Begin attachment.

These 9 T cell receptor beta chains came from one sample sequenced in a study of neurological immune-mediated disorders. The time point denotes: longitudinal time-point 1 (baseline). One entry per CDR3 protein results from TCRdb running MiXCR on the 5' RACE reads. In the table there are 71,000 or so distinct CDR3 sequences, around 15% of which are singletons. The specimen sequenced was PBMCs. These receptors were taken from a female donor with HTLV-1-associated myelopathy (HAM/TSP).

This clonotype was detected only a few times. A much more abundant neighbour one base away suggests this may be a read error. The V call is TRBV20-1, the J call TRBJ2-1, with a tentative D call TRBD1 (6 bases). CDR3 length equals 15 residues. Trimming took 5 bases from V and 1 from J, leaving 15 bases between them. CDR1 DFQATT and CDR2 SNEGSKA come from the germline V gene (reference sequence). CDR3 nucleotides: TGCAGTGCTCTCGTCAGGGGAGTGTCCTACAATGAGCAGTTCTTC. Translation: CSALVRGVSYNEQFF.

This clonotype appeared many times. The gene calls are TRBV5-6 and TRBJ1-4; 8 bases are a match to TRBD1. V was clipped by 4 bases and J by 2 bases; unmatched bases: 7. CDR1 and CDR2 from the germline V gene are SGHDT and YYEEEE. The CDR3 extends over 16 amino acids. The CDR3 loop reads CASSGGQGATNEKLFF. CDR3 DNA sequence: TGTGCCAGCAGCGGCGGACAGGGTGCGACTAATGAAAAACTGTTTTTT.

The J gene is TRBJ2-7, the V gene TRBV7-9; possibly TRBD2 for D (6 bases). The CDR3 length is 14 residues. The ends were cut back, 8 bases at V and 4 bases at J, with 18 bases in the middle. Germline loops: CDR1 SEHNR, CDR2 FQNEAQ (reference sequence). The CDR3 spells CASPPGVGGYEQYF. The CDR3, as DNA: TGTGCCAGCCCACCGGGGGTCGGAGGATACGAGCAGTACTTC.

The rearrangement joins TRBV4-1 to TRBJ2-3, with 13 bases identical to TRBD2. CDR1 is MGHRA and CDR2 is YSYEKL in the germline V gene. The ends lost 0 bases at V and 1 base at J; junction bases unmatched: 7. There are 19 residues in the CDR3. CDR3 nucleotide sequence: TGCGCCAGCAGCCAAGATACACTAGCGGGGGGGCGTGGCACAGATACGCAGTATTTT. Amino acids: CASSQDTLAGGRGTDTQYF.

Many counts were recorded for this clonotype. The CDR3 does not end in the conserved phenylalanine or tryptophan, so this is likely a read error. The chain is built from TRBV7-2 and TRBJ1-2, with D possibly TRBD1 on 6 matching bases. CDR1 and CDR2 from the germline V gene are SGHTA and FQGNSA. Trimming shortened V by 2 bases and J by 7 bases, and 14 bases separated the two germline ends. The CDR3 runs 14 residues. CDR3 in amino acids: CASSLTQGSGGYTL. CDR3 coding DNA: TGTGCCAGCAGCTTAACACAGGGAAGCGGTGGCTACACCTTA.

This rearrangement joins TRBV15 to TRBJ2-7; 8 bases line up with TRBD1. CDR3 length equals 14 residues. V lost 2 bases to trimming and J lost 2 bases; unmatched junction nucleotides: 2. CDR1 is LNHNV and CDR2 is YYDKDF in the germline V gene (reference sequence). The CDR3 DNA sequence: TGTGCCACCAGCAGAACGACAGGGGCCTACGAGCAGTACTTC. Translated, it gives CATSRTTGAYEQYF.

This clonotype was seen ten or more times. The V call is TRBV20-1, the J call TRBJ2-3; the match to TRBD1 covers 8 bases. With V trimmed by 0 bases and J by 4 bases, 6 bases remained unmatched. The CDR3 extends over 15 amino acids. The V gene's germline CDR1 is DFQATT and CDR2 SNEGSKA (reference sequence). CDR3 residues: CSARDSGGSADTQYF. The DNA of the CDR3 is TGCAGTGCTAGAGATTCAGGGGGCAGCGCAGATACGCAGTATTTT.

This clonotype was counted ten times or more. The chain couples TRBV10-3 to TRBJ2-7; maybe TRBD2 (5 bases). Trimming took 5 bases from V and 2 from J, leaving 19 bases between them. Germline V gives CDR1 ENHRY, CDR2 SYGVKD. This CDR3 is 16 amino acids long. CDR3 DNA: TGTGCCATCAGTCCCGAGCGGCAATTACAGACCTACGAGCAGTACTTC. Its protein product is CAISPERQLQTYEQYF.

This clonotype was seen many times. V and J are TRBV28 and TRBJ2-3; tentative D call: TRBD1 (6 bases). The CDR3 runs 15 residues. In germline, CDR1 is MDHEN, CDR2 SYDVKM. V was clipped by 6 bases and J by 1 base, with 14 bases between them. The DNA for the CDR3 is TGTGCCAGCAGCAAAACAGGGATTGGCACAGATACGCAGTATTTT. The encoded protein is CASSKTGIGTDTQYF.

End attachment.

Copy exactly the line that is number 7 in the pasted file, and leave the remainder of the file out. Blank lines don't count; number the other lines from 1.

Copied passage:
This rearrangement joins TRBV15 to TRBJ2-7; 8 bases line up with TRBD1. CDR3 length equals 14 residues. V lost 2 bases to trimming and J lost 2 bases; unmatched junction nucleotides: 2. CDR1 is LNHNV and CDR2 is YYDKDF in the germline V gene (reference sequence). The CDR3 DNA sequence: TGTGCCACCAGCAGAACGACAGGGGCCTACGAGCAGTACTTC. Translated, it gives CATSRTTGAYEQYF.